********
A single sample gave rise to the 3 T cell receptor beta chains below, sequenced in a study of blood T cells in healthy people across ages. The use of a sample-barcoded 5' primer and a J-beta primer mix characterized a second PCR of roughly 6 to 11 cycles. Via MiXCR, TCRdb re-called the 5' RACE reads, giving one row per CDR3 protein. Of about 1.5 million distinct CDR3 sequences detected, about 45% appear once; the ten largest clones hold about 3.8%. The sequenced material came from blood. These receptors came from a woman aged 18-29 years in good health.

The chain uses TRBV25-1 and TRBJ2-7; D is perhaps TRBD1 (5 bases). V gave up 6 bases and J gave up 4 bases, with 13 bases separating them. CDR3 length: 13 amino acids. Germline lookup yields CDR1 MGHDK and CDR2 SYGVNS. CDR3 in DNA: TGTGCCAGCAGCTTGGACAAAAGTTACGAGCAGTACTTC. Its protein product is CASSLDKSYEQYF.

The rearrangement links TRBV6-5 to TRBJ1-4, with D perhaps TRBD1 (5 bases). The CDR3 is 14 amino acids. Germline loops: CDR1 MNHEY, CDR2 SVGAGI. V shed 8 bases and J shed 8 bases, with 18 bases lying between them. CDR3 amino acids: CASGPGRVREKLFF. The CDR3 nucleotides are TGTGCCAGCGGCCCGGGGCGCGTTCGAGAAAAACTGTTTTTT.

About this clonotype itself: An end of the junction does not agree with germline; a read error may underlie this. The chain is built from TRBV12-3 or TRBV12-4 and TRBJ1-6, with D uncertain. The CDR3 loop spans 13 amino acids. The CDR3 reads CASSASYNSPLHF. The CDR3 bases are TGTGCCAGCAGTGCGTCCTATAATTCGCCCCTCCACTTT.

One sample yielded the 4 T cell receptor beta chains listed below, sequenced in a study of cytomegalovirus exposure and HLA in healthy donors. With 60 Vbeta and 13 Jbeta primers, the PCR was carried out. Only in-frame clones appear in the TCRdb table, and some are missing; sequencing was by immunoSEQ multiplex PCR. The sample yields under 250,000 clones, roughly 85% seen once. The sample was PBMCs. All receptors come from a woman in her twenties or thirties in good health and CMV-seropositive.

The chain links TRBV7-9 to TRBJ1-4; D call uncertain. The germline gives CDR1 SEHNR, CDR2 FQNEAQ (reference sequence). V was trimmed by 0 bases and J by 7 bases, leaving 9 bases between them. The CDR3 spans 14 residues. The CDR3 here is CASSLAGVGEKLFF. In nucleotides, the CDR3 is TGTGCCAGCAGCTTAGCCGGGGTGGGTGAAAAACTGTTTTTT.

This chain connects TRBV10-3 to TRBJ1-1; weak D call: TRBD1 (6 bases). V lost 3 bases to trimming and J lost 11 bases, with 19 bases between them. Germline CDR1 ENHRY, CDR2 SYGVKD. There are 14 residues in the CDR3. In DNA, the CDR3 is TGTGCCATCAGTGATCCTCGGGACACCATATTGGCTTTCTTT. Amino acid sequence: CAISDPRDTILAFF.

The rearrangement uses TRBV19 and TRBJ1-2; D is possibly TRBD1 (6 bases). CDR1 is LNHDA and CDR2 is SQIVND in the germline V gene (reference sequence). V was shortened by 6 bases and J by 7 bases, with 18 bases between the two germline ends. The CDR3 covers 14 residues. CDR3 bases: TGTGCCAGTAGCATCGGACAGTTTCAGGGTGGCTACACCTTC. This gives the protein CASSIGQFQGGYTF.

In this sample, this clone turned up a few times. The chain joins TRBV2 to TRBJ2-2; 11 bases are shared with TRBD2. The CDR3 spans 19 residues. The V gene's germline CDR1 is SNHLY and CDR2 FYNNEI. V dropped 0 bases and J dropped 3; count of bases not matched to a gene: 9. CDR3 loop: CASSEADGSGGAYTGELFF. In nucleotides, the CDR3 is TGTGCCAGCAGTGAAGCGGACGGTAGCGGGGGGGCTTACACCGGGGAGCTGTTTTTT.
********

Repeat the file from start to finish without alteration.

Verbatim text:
A single sample gave rise to the 3 T cell receptor beta chains below, sequenced in a study of blood T cells in healthy people across ages. The use of a sample-barcoded 5' primer and a J-beta primer mix characterized a second PCR of roughly 6 to 11 cycles. Via MiXCR, TCRdb re-called the 5' RACE reads, giving one row per CDR3 protein. Of about 1.5 million distinct CDR3 sequences detected, about 45% appear once; the ten largest clones hold about 3.8%. The sequenced material came from blood. These receptors came from a woman aged 18-29 years in good health.

The chain uses TRBV25-1 and TRBJ2-7; D is perhaps TRBD1 (5 bases). V gave up 6 bases and J gave up 4 bases, with 13 bases separating them. CDR3 length: 13 amino acids. Germline lookup yields CDR1 MGHDK and CDR2 SYGVNS. CDR3 in DNA: TGTGCCAGCAGCTTGGACAAAAGTTACGAGCAGTACTTC. Its protein product is CASSLDKSYEQYF.

The rearrangement links TRBV6-5 to TRBJ1-4, with D perhaps TRBD1 (5 bases). The CDR3 is 14 amino acids. Germline loops: CDR1 MNHEY, CDR2 SVGAGI. V shed 8 bases and J shed 8 bases, with 18 bases lying between them. CDR3 amino acids: CASGPGRVREKLFF. The CDR3 nucleotides are TGTGCCAGCGGCCCGGGGCGCGTTCGAGAAAAACTGTTTTTT.

About this clonotype itself: An end of the junction does not agree with germline; a read error may underlie this. The chain is built from TRBV12-3 or TRBV12-4 and TRBJ1-6, with D uncertain. The CDR3 loop spans 13 amino acids. The CDR3 reads CASSASYNSPLHF. The CDR3 bases are TGTGCCAGCAGTGCGTCCTATAATTCGCCCCTCCACTTT.

One sample yielded the 4 T cell receptor beta chains listed below, sequenced in a study of cytomegalovirus exposure and HLA in healthy donors. With 60 Vbeta and 13 Jbeta primers, the PCR was carried out. Only in-frame clones appear in the TCRdb table, and some are missing; sequencing was by immunoSEQ multiplex PCR. The sample yields under 250,000 clones, roughly 85% seen once. The sample was PBMCs. All receptors come from a woman in her twenties or thirties in good health and CMV-seropositive.

The chain links TRBV7-9 to TRBJ1-4; D call uncertain. The germline gives CDR1 SEHNR, CDR2 FQNEAQ (reference sequence). V was trimmed by 0 bases and J by 7 bases, leaving 9 bases between them. The CDR3 spans 14 residues. The CDR3 here is CASSLAGVGEKLFF. In nucleotides, the CDR3 is TGTGCCAGCAGCTTAGCCGGGGTGGGTGAAAAACTGTTTTTT.

This chain connects TRBV10-3 to TRBJ1-1; weak D call: TRBD1 (6 bases). V lost 3 bases to trimming and J lost 11 bases, with 19 bases between them. Germline CDR1 ENHRY, CDR2 SYGVKD. There are 14 residues in the CDR3. In DNA, the CDR3 is TGTGCCATCAGTGATCCTCGGGACACCATATTGGCTTTCTTT. Amino acid sequence: CAISDPRDTILAFF.

The rearrangement uses TRBV19 and TRBJ1-2; D is possibly TRBD1 (6 bases). CDR1 is LNHDA and CDR2 is SQIVND in the germline V gene (reference sequence). V was shortened by 6 bases and J by 7 bases, with 18 bases between the two germline ends. The CDR3 covers 14 residues. CDR3 bases: TGTGCCAGTAGCATCGGACAGTTTCAGGGTGGCTACACCTTC. This gives the protein CASSIGQFQGGYTF.

In this sample, this clone turned up a few times. The chain joins TRBV2 to TRBJ2-2; 11 bases are shared with TRBD2. The CDR3 spans 19 residues. The V gene's germline CDR1 is SNHLY and CDR2 FYNNEI. V dropped 0 bases and J dropped 3; count of bases not matched to a gene: 9. CDR3 loop: CASSEADGSGGAYTGELFF. In nucleotides, the CDR3 is TGTGCCAGCAGTGAAGCGGACGGTAGCGGGGGGGCTTACACCGGGGAGCTGTTTTTT.